U.S. Secretary of State Hillary Clinton and former White House economic adviser Lawrence Summers are two leading candidates to succeed World Bank President Robert Zoellick when he leaves in June, said two people familiar with Obama administration discussions.
The U.S. promised a candidate “in the coming weeks” for the post that has always been held by one of its citizens, while officials from Brazil and Mexico vowed to make the selection process open to emerging markets.
“It is very important that we continue to have strong, effective leadership in this important institution,” Treasury Secretary Timothy F. Geithner said in an e-mail yesterday, four hours after Zoellick, 58, announced he will leave at the end of his five-year term. The U.S. choice will have “the experience and requisite qualities to take this institution forward,” Geithner said.
While Summers has expressed interest in the position and has supporters inside the administration, the position would be Clinton’s if she sought it, according to the people, who spoke on condition of anonymity about the private conversations.
Clinton, who said previously she doesn’t plan to remain in her post if President Barack Obama wins a second term, repeatedly has denied having an interest in the World Bank job. State Department spokesman Victoria Nuland repeated those denials yesterday.
View Not Changed
“The secretary has addressed this issue many times since last year,” Nuland said at a briefing in Washington. “She has said this is not happening. Her view has not changed.”
Summers was traveling and unavailable for comment, his assistant, Julie Shample, said.
Officials in China, Brazil and Mexico jumped in to support the chances of someone from outside the U.S., possibly from an emerging-market country, to head the Washington-based lender.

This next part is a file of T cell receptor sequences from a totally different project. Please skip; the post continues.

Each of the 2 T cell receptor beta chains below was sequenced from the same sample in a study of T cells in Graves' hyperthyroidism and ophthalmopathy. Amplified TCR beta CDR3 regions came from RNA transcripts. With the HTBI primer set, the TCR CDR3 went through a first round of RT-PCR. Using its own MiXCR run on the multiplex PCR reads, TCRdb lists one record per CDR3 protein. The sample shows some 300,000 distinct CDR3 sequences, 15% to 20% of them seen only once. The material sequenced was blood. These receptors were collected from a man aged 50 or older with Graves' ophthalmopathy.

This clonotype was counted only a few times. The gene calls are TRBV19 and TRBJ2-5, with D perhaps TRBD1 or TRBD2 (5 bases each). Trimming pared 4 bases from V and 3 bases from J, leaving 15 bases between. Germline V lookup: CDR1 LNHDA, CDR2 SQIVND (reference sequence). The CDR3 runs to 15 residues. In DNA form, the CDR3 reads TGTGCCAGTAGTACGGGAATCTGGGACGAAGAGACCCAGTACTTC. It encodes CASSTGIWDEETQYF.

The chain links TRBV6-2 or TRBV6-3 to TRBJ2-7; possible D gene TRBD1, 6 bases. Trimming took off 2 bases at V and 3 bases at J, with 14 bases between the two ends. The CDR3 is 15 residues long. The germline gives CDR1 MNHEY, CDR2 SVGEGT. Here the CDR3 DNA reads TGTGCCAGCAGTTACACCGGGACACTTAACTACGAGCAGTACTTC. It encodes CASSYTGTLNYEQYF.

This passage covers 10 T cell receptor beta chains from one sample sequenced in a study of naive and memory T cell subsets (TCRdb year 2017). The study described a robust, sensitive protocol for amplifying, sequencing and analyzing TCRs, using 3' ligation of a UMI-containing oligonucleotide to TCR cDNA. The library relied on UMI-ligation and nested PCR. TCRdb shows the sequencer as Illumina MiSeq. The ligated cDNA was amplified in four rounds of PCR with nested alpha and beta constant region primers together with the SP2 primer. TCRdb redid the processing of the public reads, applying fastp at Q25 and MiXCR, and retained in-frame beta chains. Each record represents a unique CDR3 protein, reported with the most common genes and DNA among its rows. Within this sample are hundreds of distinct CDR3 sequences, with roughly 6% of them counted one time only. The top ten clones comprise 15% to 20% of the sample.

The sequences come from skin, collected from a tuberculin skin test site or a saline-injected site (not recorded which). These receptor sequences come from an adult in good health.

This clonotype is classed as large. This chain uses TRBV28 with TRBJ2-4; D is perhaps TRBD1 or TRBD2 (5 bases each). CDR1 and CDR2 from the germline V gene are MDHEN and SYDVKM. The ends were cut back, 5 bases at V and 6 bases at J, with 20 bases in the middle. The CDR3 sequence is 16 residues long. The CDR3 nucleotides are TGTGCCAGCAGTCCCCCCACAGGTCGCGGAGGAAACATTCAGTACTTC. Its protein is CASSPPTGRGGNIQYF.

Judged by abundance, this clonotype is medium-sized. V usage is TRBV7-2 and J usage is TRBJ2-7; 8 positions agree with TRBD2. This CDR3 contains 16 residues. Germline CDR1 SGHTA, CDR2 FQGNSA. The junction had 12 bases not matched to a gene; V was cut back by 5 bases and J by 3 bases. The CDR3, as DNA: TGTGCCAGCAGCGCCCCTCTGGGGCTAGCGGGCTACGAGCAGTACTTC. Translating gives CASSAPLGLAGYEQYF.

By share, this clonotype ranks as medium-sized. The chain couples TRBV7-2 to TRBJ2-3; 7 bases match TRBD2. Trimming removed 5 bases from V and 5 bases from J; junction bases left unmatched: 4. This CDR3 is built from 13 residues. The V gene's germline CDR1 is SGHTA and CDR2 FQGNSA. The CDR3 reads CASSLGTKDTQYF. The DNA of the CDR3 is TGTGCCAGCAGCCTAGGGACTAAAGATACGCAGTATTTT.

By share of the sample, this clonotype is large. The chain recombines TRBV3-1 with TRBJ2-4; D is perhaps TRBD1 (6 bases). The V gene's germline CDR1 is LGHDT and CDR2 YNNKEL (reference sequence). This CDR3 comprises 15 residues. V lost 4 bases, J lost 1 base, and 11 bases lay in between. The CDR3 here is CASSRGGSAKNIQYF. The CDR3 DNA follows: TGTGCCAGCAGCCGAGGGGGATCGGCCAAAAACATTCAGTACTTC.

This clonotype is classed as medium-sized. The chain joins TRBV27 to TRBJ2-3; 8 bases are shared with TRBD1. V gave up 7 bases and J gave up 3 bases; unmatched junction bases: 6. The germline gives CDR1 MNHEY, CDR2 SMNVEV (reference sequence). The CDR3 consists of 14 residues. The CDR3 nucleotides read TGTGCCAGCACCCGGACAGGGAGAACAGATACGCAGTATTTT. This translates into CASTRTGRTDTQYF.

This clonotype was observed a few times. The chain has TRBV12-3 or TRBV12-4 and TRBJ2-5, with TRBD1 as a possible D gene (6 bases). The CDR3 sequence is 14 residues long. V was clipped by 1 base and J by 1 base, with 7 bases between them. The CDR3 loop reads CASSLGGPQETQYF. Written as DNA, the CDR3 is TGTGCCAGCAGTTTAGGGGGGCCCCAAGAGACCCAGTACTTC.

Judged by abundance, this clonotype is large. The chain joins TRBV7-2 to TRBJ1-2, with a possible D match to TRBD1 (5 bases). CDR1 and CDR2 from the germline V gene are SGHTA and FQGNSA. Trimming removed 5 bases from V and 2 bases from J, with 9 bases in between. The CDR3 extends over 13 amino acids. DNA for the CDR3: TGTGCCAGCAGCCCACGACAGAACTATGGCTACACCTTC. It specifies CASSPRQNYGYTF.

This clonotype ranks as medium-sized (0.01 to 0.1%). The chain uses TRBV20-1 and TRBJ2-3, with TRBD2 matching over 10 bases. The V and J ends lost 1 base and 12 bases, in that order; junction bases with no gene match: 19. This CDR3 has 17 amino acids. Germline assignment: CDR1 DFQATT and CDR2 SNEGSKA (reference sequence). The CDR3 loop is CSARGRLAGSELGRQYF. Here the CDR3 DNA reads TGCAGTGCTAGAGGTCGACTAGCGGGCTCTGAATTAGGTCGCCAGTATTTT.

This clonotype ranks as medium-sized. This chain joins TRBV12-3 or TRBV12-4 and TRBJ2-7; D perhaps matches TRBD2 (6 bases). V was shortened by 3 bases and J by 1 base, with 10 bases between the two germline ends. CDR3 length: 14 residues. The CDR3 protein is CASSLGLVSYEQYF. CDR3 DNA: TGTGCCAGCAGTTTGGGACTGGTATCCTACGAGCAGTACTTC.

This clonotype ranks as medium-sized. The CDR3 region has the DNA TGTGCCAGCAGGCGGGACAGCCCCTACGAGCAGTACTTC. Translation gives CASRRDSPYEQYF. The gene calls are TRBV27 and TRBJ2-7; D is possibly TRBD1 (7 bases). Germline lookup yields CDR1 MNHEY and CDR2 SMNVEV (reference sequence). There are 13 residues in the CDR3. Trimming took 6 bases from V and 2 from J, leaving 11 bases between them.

“There’s no reason for the principal leader to come from a specific country,” Brazil’s finance minister, Guido Mantega, told reporters. “Emerging markets have the right to seek the leadership of the World Bank.”
Mexican central bank Governor Agustin Carstens, speaking in Mexico City, echoed that sentiment, saying the World Bank chief should be selected by merit, not pre-arranged rules.
China’s Foreign Ministry spokesman Liu Weimin, asked if the candidate should come from a developing nation, said the selection should be “based on the merit principle and open competition.’’
The campaign for the helm of an institution that made $57 billion in loans in the last fiscal year will test the capacity of emerging markets to close ranks behind a candidate eight months after they failed to agree on an International Monetary Fund nominee. The World Bank job has always been held by a U.S. national under an informal agreement that also has a European head the IMF. The nomination is subject to approval by the World Bank’s executive board.
“As a marker, the emerging markets will put forward some candidates,” said Uri Dadush, director of international economics at the Carnegie Endowment for International Peace in Washington. “But it is probably the most likely outcome that the U.S. candidate will prevail just like the European candidate prevailed at the fund.”
Christine Lagarde, then France’s finance minister, was picked last year over Mexico’s Carstens for the IMF job with support from the U.S. as well as nations including Brazil.
Obama’s spokesman, Jay Carney, refused to comment on possible successors to Zoellick, who was nominated for the position by then-President George W. Bush in 2007 for a term that ends June 30.
Salary and Benefits
Zoellick received a net salary of $450,378 in the year through June 30, 2011, plus $284,329 in pension and other benefits contributions, according to the bank’s annual report.
“There’s been a lot of speculation in the press,” Carney told reporters traveling with the president to an event in Wisconsin. “I’m not going to confirm any of it.”
While Clinton, 64, told State Department employees at a town hall last month that she is tired after 20 years in public life, many of her associates say she might be willing to take the World Bank presidency. It requires fewer hours and less travel than being secretary of state, the people said.
Summers, 57, was Obama’s first director of the National Economic Council and served as Treasury secretary in President Bill Clinton’s administration. He left the Obama administration at the end of 2010 and returned to Harvard University in Cambridge, Massachusetts, where he is a professor at the John F. Kennedy School of Government.
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